Tuesday, June 27, 2017

JEB Stuart and the Confederate Cause

Both of my sons have, over the last five years, attended J.E.B. Stuart High School.

The name of the school, honestly, always struck me as a little peculiar.  Here, a human being who led raids into the area in and around Washington DC, as his cavalry unit sacked and burned and terrorized Union supporters.

And by Union, I mean American.  Because the entity he was attacking was the United States of America.  Not "the North."  Not "Yankees."  But the United States of America.

There's a sustained debate now about the name of their school, and whether J.E.B. Stuart's cause really reflects the values we Americans honor.

Stuart was a Confederate, meaning the cause he fought for was the Confederate States of America.  The argument is made, often and with earnestness, that the Confederacy was all about state's rights.  From that perspective, the War Between the States was not about slavery, but about the right of states to have their own identity over and against those Federal tyrants in Washington.  It's was a fight for local autonomy over semi-imperial control, or so some would still argue, particularly those who have that ideological bent in the first place.

There were, no doubt, Confederate soldiers and officers who believed that was so.  That seems self-evident from both history and their writings.

I also do not feel it is necessary to demonize every person who fought for the Confederacy.

Decent human beings sometimes fight for monstrous causes.  This may fly in the face of the clumsy, shallow echo-chamber dualism of our benighted era, but it has the merit of being real.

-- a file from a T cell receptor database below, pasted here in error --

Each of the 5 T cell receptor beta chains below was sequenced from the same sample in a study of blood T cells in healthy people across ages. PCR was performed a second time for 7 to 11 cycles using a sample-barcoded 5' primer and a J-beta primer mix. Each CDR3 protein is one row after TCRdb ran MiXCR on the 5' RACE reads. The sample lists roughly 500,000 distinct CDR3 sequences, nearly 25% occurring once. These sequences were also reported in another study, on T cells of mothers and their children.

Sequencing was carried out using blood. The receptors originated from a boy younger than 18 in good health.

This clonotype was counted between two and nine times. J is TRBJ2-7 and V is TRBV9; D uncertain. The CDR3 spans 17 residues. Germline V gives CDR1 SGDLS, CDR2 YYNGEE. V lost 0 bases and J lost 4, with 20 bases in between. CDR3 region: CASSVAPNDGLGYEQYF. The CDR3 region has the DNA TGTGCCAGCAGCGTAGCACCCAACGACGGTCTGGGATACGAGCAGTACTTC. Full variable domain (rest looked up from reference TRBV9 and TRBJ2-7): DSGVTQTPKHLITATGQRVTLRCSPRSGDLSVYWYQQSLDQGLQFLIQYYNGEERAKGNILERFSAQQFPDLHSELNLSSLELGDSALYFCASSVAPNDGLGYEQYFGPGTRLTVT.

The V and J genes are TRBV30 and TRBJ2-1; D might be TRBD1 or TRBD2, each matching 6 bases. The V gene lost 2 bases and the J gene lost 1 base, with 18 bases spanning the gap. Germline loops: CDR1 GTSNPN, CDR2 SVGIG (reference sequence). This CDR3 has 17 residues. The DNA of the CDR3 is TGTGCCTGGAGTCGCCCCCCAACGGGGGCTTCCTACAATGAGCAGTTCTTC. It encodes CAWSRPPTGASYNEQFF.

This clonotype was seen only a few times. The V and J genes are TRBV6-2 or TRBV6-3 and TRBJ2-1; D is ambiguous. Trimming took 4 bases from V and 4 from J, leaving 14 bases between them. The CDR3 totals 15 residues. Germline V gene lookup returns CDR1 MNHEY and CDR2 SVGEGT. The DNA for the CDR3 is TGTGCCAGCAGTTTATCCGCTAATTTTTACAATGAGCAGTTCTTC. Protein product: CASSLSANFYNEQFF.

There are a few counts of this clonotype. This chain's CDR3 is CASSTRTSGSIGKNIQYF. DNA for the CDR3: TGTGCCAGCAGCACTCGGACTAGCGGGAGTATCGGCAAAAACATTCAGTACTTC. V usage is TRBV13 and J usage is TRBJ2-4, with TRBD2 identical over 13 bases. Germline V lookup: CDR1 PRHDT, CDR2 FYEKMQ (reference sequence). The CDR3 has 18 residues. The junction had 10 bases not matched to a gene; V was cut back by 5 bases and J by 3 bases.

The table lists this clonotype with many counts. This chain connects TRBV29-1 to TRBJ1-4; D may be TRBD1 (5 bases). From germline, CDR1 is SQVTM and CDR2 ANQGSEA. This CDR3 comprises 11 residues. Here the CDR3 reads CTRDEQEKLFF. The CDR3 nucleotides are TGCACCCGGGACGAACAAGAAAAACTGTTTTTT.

However, I am not fool enough to imagine, for a moment, that those human beings were correct in their thinking.  Rather, that "gloss" was the self-delusion that permitted good people to serve a demonic purpose.

I once believed that local control was a relevant part of the dynamic that defined the Confederate cause, but I no longer do.  States rights were just a rationalization, a saccharine falsehood that many otherwise decent people told themselves to justify their support of a cause that was a fundamental affront to human liberty.

The Confederate States of America, as an entity, as a concept, and as a failed state, was entirely and completely about perpetuating the institution of racially based human chattel slavery.  Period.

What is the basis for that statement?

Go to the foundations, or so my Presbyterian forebears said, if you want to know the truth of a thing.  

As a pastor and follower of Jesus of Nazareth, my self-understanding and the purpose of my faith can be found in the Gospels.  Those texts are where you can go to discover what it means to be a Christian.  Similarly, as a proud citizen of the United States of America, I find the essence of our republic enshrined in our Constitution and our Declaration of Independence.

And so to understand the Confederacy, we must study their parallel founding documents: the Confederate Constitution and the Declarations of Secession made by the Confederate states to justify their departure from the United States.  If this is about the rights of individual states, then that will be clear in the arguments the founders of the Confederacy made.

To the CSA Constitution first.

I had always assumed, as a high school student, that the Confederacy had gone back to some version of the Articles of Confederation for their ruling principles.  That first American effort at a defining document was a loose gathering of states, in which the rights of individual states superceded that of the central government.  It was too loose a union, ultimately, to be sustained, but the Articles were all about local control.  That would have made sense.  Heck, it even has Confederation in the name.